The UK’s cyber-security agency warned on Wednesday of the dangers and complications that may arise from not removing Adobe Flash Player and continuing to use the software past its end-of-life (EoL) date of December 31, 2020.
Problematic scenarios include enterprise and other networks where legacy web apps and desktop software still use Flash to display multimedia content or support features like file uploads, file explorers, loading screens, and more.
The UK National Cyber Security Centre (NCSC) fears that some system administrators —with disregard for the security of their network— might make the wrong decision and disable update mechanisms in these applications or web browsers so employees can continue using these apps.
“Just to be clear: You should not disable browser and/or platform updates as a way of continuing to use Adobe Flash Player after 2020,” the agency said on Wednesday. [Emphasis by the NCSC]
“Instead, we encourage you to work alongside your suppliers to remove Flash dependencies. Any vendors that are unwilling, or unable, to do this should, themselves, be considered risky.”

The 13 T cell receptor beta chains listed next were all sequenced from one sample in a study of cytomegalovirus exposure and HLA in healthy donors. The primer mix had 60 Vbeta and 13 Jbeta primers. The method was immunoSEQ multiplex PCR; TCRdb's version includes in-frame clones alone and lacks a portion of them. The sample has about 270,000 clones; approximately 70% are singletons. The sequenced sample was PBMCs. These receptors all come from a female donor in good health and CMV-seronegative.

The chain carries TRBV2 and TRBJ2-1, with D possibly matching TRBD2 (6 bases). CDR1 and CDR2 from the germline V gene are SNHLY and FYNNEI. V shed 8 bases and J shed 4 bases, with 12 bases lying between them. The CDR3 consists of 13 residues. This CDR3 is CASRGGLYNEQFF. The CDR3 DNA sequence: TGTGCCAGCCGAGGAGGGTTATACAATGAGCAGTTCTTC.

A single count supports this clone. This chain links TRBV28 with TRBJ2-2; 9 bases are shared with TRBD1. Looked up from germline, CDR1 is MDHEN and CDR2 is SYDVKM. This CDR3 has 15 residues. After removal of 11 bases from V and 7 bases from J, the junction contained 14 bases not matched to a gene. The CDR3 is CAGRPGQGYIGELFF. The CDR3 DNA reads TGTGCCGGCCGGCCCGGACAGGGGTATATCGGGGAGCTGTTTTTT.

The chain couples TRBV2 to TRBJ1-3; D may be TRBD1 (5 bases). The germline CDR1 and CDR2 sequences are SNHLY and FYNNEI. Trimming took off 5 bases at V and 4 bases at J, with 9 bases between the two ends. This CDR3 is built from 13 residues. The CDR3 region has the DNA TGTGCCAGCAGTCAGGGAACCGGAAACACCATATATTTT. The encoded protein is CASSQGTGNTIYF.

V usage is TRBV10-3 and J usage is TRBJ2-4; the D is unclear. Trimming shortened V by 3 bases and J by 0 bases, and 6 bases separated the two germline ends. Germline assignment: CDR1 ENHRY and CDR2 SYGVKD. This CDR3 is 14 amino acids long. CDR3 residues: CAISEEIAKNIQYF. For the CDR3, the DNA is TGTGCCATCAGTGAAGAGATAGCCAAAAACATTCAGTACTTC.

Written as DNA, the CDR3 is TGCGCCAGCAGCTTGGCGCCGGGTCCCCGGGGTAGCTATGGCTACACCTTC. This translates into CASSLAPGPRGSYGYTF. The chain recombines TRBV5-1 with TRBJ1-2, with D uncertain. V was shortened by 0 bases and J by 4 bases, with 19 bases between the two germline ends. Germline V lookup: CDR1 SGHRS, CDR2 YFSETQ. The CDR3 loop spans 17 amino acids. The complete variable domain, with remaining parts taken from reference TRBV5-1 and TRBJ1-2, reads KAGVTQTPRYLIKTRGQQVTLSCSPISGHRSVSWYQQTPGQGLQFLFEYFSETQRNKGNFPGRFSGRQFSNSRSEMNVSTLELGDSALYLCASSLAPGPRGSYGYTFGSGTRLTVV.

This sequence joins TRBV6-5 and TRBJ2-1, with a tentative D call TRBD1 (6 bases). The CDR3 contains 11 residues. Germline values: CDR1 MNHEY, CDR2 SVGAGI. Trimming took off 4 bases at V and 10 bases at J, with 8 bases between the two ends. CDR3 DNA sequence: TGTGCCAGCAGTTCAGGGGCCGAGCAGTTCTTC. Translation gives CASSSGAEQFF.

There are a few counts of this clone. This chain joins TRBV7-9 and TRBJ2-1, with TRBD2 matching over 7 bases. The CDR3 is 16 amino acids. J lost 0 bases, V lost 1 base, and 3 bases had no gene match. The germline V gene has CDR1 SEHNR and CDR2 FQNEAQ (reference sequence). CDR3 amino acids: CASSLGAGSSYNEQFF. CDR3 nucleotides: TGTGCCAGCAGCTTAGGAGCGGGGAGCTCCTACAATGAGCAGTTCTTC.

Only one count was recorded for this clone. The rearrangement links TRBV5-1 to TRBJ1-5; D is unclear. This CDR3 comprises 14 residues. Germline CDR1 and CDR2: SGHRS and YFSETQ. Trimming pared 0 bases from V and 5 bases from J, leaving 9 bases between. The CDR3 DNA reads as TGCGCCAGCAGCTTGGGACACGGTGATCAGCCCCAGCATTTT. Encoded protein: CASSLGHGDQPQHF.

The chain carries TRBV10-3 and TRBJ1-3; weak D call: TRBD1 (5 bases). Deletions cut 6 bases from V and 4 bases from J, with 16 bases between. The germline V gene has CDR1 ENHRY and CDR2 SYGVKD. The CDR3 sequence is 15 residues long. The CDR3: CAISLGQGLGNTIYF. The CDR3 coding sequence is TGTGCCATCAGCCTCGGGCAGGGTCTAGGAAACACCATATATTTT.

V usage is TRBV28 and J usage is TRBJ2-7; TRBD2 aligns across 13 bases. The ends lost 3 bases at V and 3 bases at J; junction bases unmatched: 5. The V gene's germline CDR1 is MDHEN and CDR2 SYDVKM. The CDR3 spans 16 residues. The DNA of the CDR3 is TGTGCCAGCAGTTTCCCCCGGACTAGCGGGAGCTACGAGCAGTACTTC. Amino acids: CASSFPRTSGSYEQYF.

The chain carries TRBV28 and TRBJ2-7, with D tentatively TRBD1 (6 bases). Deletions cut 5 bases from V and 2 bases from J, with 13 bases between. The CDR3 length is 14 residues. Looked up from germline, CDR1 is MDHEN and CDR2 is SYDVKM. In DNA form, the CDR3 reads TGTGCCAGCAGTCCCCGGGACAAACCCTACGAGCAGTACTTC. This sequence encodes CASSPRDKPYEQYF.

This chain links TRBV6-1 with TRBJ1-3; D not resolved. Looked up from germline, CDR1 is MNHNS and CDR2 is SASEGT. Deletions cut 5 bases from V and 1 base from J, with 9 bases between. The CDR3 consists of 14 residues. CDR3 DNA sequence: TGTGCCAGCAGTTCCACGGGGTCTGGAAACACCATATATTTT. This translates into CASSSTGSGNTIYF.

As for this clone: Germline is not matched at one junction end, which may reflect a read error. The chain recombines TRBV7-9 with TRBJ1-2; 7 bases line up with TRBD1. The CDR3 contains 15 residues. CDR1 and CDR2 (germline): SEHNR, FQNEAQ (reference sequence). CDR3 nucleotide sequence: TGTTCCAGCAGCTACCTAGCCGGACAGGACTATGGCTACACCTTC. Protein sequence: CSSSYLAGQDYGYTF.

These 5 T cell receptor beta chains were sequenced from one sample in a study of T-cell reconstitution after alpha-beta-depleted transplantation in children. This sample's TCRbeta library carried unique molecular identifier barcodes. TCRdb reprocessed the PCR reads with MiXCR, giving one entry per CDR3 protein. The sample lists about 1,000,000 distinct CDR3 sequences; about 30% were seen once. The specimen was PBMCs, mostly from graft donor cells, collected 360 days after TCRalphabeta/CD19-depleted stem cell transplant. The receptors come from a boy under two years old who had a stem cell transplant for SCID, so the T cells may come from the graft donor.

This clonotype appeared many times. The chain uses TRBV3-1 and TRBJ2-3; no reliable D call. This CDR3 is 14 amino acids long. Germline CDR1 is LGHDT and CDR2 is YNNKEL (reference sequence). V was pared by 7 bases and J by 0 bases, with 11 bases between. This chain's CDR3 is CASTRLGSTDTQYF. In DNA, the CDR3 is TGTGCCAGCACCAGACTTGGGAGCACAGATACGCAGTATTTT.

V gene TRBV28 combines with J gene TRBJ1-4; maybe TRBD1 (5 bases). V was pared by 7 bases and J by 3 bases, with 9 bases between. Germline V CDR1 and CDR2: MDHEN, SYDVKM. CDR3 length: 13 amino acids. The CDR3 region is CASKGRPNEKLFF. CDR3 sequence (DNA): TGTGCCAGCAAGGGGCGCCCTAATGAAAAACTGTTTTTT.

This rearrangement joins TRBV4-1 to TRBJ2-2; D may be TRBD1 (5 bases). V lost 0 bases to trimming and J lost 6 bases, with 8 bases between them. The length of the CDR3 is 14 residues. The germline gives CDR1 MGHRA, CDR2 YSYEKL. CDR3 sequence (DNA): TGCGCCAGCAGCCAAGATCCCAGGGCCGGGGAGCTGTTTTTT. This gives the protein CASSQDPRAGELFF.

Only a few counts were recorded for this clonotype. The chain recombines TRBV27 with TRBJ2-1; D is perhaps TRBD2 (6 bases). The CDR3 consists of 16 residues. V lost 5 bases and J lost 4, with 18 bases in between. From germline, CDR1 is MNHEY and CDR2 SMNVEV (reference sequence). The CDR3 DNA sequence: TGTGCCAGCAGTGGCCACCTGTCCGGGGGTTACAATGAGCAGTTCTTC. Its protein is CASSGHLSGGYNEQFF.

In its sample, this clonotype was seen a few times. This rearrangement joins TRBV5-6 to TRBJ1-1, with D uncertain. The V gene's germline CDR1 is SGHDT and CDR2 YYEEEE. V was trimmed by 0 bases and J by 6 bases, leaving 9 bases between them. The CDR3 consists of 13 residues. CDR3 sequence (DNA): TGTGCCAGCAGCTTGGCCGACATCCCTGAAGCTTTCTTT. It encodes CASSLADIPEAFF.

Some software providers like SAS, Citrix, Articulate, and others have already released updates and customer guidelines in preparation for the Flash EOL. Others may have not, and system administrators may need to intervene and remove the software from their networks and find a Flash-free alternative.
But if there’s one thing that IT administrators can’t say is that they’ve been taken by surprise. Adobe gave companies a three-year start to prepare for the Flash EOL, having first announced it in 2017.
Browser makers like Apple, Google, Microsoft, and Mozilla have all announced they also planned to remove Flash from their products by the end of 2020 or late January 2021, making playing any Flash content inside their products impossible.
In a recent update to the Flash EOL page, Adobe itself has asked companies to be proactive about the EOL and remove the software even before the end of the year, even planning to manually prompt users to uninstall Fash later this year.
This is the second time that the NCSC has stepped forward to issue a warning to UK IT admins about a soon-to-be EOL software application. The agency published a similar alert in August 2019 to urge software developers to migrate their code to Python 3.x as the Python 2.x branch was nearing its scheduled EOL date of January 1, 2020.